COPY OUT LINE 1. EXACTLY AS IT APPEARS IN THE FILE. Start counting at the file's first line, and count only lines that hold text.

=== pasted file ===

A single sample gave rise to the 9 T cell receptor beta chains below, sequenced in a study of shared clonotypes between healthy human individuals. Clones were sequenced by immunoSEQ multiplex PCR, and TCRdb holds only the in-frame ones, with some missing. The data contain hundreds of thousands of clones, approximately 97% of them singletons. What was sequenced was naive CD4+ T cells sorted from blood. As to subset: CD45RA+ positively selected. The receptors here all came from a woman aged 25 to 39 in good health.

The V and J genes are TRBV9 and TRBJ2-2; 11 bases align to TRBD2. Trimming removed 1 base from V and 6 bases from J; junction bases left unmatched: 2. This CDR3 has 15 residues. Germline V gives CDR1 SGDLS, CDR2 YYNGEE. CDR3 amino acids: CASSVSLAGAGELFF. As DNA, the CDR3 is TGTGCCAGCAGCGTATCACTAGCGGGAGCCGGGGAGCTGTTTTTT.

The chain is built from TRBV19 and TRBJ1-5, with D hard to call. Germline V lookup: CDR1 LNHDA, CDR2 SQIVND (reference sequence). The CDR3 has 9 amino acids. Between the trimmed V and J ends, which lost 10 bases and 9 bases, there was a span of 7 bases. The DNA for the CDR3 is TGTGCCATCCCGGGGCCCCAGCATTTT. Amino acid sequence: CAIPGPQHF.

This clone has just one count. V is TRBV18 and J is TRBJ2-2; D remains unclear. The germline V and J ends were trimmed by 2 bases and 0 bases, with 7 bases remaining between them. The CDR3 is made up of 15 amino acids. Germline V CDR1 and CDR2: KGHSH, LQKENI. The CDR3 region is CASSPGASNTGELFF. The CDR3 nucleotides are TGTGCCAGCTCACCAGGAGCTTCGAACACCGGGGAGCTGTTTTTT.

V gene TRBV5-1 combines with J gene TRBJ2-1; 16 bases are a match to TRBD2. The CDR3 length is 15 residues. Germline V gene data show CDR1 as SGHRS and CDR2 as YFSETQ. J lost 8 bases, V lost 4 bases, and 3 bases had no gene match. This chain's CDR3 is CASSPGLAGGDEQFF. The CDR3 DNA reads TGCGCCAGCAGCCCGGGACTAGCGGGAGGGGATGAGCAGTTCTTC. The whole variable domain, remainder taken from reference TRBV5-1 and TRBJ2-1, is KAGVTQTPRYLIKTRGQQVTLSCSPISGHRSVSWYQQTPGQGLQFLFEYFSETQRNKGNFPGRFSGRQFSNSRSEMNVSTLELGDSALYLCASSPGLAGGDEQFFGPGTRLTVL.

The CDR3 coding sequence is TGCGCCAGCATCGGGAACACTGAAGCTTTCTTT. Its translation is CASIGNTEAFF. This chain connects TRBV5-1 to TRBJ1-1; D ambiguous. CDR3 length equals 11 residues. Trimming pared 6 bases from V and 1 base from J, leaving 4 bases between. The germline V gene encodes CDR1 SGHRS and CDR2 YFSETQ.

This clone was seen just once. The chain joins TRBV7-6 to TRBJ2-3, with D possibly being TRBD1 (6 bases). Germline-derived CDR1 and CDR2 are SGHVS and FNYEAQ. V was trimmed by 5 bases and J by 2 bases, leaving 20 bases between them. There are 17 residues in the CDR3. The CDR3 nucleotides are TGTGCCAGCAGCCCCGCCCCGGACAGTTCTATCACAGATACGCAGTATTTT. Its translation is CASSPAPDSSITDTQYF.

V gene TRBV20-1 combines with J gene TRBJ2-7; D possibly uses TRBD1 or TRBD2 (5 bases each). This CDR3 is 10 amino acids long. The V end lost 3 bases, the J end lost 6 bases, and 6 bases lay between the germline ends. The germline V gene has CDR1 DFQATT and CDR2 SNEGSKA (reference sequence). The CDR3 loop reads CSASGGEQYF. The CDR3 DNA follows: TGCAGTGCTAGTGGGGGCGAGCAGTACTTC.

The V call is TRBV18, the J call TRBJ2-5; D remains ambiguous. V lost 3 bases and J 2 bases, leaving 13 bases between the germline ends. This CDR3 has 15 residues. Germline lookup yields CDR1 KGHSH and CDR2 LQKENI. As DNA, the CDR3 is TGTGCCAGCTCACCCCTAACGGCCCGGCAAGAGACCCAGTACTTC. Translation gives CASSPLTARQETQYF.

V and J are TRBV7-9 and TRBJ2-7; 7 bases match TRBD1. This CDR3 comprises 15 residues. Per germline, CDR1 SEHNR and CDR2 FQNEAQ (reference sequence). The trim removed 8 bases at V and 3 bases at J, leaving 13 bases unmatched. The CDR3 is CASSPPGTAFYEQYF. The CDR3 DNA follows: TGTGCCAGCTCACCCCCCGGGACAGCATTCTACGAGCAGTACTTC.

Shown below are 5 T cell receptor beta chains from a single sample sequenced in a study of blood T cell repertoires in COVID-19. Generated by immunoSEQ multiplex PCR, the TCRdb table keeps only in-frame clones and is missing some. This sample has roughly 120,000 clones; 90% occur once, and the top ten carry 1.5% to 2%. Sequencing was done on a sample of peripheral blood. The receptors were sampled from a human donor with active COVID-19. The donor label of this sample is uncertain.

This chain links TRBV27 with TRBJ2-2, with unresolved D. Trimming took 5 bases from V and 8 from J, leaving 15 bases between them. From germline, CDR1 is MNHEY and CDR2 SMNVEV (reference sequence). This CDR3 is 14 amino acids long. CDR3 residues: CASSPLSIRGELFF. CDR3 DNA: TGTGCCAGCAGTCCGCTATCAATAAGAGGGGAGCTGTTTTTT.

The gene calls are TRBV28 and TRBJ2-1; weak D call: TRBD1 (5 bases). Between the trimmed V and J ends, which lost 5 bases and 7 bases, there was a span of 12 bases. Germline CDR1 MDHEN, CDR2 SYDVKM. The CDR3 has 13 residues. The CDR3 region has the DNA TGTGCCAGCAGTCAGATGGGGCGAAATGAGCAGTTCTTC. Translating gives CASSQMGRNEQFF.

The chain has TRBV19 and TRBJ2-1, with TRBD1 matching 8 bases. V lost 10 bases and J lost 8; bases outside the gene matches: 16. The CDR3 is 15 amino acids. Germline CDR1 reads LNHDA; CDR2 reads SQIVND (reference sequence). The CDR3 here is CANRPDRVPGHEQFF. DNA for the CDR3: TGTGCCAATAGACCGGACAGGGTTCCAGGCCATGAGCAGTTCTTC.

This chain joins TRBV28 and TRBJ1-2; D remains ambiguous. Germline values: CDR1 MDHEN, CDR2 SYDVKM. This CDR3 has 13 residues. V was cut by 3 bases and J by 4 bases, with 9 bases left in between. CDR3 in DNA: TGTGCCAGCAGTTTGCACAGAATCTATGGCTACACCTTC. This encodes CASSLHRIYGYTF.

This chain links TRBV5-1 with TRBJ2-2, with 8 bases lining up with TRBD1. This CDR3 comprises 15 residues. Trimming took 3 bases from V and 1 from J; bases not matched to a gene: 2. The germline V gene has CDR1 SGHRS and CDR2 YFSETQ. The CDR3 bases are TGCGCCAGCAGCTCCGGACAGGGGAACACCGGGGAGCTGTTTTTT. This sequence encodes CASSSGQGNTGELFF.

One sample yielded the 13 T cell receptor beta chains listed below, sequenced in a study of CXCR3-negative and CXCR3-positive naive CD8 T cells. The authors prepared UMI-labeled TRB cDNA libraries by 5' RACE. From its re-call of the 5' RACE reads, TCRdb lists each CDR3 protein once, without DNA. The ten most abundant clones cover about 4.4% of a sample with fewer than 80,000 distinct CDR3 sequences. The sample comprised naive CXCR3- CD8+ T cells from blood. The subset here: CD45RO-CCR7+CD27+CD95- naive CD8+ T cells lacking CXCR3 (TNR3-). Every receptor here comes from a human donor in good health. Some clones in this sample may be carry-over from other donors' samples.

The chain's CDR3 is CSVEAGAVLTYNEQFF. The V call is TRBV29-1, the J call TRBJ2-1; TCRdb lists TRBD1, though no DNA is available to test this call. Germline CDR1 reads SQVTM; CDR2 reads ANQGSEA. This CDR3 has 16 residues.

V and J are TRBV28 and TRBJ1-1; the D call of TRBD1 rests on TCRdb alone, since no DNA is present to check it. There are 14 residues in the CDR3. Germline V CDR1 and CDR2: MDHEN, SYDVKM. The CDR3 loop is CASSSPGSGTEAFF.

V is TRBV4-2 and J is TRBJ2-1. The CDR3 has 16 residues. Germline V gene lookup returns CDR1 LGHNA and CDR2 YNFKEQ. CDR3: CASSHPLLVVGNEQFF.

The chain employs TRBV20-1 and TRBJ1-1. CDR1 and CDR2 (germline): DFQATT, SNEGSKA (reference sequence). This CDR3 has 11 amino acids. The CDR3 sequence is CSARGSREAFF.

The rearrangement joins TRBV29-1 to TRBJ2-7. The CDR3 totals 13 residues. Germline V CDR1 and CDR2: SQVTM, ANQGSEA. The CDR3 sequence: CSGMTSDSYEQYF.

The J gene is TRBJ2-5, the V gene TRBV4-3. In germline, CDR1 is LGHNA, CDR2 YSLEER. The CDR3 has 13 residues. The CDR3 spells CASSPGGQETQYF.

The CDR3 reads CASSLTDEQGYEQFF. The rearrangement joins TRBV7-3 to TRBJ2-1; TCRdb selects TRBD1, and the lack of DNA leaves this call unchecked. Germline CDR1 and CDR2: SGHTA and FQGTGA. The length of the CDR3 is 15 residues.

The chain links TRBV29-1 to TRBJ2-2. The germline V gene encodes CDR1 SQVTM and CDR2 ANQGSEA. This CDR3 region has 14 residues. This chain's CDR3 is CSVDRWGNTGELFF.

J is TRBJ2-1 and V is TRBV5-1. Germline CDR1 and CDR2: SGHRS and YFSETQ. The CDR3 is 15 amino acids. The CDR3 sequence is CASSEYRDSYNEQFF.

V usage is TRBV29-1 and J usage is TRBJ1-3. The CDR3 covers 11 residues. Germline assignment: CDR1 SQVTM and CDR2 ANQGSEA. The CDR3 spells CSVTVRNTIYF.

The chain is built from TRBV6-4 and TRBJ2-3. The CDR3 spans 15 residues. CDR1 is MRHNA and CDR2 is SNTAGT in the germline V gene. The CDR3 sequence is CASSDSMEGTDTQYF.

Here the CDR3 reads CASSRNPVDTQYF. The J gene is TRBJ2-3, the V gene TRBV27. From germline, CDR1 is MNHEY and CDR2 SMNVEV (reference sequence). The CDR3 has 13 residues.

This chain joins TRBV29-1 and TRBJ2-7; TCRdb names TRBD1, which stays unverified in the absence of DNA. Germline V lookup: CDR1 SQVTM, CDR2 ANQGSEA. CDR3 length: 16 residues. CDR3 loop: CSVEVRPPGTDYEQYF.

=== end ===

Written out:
A single sample gave rise to the 9 T cell receptor beta chains below, sequenced in a study of shared clonotypes between healthy human individuals. Clones were sequenced by immunoSEQ multiplex PCR, and TCRdb holds only the in-frame ones, with some missing. The data contain hundreds of thousands of clones, approximately 97% of them singletons. What was sequenced was naive CD4+ T cells sorted from blood. As to subset: CD45RA+ positively selected. The receptors here all came from a woman aged 25 to 39 in good health.